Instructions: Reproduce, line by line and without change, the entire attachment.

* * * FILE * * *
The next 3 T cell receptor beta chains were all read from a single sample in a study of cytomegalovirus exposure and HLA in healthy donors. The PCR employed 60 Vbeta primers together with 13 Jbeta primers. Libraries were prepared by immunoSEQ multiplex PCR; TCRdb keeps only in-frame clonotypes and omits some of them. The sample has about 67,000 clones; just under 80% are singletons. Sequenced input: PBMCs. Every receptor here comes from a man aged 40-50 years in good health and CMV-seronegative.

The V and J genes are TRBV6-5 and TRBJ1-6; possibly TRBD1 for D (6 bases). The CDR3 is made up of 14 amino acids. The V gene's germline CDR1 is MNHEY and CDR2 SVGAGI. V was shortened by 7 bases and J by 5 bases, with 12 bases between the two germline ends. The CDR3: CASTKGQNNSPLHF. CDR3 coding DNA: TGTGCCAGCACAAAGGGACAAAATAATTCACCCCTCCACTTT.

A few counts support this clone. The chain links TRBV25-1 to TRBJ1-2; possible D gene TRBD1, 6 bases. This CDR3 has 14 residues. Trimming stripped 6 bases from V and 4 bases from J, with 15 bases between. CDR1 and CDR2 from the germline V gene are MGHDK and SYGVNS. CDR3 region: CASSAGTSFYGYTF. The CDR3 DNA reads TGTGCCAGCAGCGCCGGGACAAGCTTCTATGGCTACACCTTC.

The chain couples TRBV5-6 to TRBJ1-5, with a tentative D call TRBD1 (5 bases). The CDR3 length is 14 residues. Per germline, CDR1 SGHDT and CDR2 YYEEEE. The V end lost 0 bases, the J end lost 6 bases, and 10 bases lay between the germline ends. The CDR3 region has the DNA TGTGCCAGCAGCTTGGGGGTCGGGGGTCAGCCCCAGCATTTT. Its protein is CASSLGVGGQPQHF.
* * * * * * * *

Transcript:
The next 3 T cell receptor beta chains were all read from a single sample in a study of cytomegalovirus exposure and HLA in healthy donors. The PCR employed 60 Vbeta primers together with 13 Jbeta primers. Libraries were prepared by immunoSEQ multiplex PCR; TCRdb keeps only in-frame clonotypes and omits some of them. The sample has about 67,000 clones; just under 80% are singletons. Sequenced input: PBMCs. Every receptor here comes from a man aged 40-50 years in good health and CMV-seronegative.

The V and J genes are TRBV6-5 and TRBJ1-6; possibly TRBD1 for D (6 bases). The CDR3 is made up of 14 amino acids. The V gene's germline CDR1 is MNHEY and CDR2 SVGAGI. V was shortened by 7 bases and J by 5 bases, with 12 bases between the two germline ends. The CDR3: CASTKGQNNSPLHF. CDR3 coding DNA: TGTGCCAGCACAAAGGGACAAAATAATTCACCCCTCCACTTT.

A few counts support this clone. The chain links TRBV25-1 to TRBJ1-2; possible D gene TRBD1, 6 bases. This CDR3 has 14 residues. Trimming stripped 6 bases from V and 4 bases from J, with 15 bases between. CDR1 and CDR2 from the germline V gene are MGHDK and SYGVNS. CDR3 region: CASSAGTSFYGYTF. The CDR3 DNA reads TGTGCCAGCAGCGCCGGGACAAGCTTCTATGGCTACACCTTC.

The chain couples TRBV5-6 to TRBJ1-5, with a tentative D call TRBD1 (5 bases). The CDR3 length is 14 residues. Per germline, CDR1 SGHDT and CDR2 YYEEEE. The V end lost 0 bases, the J end lost 6 bases, and 10 bases lay between the germline ends. The CDR3 region has the DNA TGTGCCAGCAGCTTGGGGGTCGGGGGTCAGCCCCAGCATTTT. Its protein is CASSLGVGGQPQHF.